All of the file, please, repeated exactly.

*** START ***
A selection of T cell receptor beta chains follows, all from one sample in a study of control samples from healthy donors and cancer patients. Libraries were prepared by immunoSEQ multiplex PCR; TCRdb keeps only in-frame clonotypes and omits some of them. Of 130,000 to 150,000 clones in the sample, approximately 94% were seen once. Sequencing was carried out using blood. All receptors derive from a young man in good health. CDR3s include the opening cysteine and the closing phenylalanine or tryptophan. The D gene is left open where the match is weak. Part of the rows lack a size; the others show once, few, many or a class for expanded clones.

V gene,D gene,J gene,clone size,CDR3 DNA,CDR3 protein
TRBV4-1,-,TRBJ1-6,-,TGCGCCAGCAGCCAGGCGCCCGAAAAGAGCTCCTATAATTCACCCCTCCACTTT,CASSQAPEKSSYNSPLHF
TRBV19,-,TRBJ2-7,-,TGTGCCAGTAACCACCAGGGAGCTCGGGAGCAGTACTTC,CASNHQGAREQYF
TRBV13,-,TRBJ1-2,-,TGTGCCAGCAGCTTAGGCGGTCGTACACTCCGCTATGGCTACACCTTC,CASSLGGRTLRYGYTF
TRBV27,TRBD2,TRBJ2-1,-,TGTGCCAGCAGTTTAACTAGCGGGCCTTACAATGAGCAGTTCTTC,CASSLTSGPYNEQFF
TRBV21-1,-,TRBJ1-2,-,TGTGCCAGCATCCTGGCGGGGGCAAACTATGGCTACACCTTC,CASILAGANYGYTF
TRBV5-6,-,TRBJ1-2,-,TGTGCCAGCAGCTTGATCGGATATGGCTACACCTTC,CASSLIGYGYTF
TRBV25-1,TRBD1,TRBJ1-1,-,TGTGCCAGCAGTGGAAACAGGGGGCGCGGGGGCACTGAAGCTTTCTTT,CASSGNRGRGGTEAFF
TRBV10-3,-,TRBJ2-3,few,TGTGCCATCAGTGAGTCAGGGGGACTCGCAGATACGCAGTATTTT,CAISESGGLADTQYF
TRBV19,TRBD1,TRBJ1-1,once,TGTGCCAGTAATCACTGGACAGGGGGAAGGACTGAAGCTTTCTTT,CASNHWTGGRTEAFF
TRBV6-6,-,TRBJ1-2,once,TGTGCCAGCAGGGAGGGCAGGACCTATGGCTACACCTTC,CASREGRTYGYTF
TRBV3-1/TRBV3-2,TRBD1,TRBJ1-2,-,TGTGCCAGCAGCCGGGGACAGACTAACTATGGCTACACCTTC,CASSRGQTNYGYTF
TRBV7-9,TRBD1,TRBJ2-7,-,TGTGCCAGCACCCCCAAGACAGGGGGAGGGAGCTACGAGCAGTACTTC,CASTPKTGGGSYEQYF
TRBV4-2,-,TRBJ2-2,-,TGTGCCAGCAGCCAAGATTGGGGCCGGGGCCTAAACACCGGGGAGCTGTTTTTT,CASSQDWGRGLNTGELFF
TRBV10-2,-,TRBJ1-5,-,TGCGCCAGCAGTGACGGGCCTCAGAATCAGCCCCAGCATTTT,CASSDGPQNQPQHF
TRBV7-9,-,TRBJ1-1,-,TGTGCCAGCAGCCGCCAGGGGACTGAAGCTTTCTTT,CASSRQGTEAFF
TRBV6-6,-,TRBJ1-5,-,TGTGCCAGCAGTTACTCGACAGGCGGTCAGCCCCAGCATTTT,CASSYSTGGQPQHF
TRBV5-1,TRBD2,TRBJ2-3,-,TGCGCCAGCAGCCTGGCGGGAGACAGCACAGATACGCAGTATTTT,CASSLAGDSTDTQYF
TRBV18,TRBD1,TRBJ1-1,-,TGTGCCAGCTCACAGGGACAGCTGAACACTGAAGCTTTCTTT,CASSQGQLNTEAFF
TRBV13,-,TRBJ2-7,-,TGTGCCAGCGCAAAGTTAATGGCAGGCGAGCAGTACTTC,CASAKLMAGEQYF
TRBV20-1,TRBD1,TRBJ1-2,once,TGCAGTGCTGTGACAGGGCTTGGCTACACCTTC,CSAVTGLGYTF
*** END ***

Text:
A selection of T cell receptor beta chains follows, all from one sample in a study of control samples from healthy donors and cancer patients. Libraries were prepared by immunoSEQ multiplex PCR; TCRdb keeps only in-frame clonotypes and omits some of them. Of 130,000 to 150,000 clones in the sample, approximately 94% were seen once. Sequencing was carried out using blood. All receptors derive from a young man in good health. CDR3s include the opening cysteine and the closing phenylalanine or tryptophan. The D gene is left open where the match is weak. Part of the rows lack a size; the others show once, few, many or a class for expanded clones.

V gene,D gene,J gene,clone size,CDR3 DNA,CDR3 protein
TRBV4-1,-,TRBJ1-6,-,TGCGCCAGCAGCCAGGCGCCCGAAAAGAGCTCCTATAATTCACCCCTCCACTTT,CASSQAPEKSSYNSPLHF
TRBV19,-,TRBJ2-7,-,TGTGCCAGTAACCACCAGGGAGCTCGGGAGCAGTACTTC,CASNHQGAREQYF
TRBV13,-,TRBJ1-2,-,TGTGCCAGCAGCTTAGGCGGTCGTACACTCCGCTATGGCTACACCTTC,CASSLGGRTLRYGYTF
TRBV27,TRBD2,TRBJ2-1,-,TGTGCCAGCAGTTTAACTAGCGGGCCTTACAATGAGCAGTTCTTC,CASSLTSGPYNEQFF
TRBV21-1,-,TRBJ1-2,-,TGTGCCAGCATCCTGGCGGGGGCAAACTATGGCTACACCTTC,CASILAGANYGYTF
TRBV5-6,-,TRBJ1-2,-,TGTGCCAGCAGCTTGATCGGATATGGCTACACCTTC,CASSLIGYGYTF
TRBV25-1,TRBD1,TRBJ1-1,-,TGTGCCAGCAGTGGAAACAGGGGGCGCGGGGGCACTGAAGCTTTCTTT,CASSGNRGRGGTEAFF
TRBV10-3,-,TRBJ2-3,few,TGTGCCATCAGTGAGTCAGGGGGACTCGCAGATACGCAGTATTTT,CAISESGGLADTQYF
TRBV19,TRBD1,TRBJ1-1,once,TGTGCCAGTAATCACTGGACAGGGGGAAGGACTGAAGCTTTCTTT,CASNHWTGGRTEAFF
TRBV6-6,-,TRBJ1-2,once,TGTGCCAGCAGGGAGGGCAGGACCTATGGCTACACCTTC,CASREGRTYGYTF
TRBV3-1/TRBV3-2,TRBD1,TRBJ1-2,-,TGTGCCAGCAGCCGGGGACAGACTAACTATGGCTACACCTTC,CASSRGQTNYGYTF
TRBV7-9,TRBD1,TRBJ2-7,-,TGTGCCAGCACCCCCAAGACAGGGGGAGGGAGCTACGAGCAGTACTTC,CASTPKTGGGSYEQYF
TRBV4-2,-,TRBJ2-2,-,TGTGCCAGCAGCCAAGATTGGGGCCGGGGCCTAAACACCGGGGAGCTGTTTTTT,CASSQDWGRGLNTGELFF
TRBV10-2,-,TRBJ1-5,-,TGCGCCAGCAGTGACGGGCCTCAGAATCAGCCCCAGCATTTT,CASSDGPQNQPQHF
TRBV7-9,-,TRBJ1-1,-,TGTGCCAGCAGCCGCCAGGGGACTGAAGCTTTCTTT,CASSRQGTEAFF
TRBV6-6,-,TRBJ1-5,-,TGTGCCAGCAGTTACTCGACAGGCGGTCAGCCCCAGCATTTT,CASSYSTGGQPQHF
TRBV5-1,TRBD2,TRBJ2-3,-,TGCGCCAGCAGCCTGGCGGGAGACAGCACAGATACGCAGTATTTT,CASSLAGDSTDTQYF
TRBV18,TRBD1,TRBJ1-1,-,TGTGCCAGCTCACAGGGACAGCTGAACACTGAAGCTTTCTTT,CASSQGQLNTEAFF
TRBV13,-,TRBJ2-7,-,TGTGCCAGCGCAAAGTTAATGGCAGGCGAGCAGTACTTC,CASAKLMAGEQYF
TRBV20-1,TRBD1,TRBJ1-2,once,TGCAGTGCTGTGACAGGGCTTGGCTACACCTTC,CSAVTGLGYTF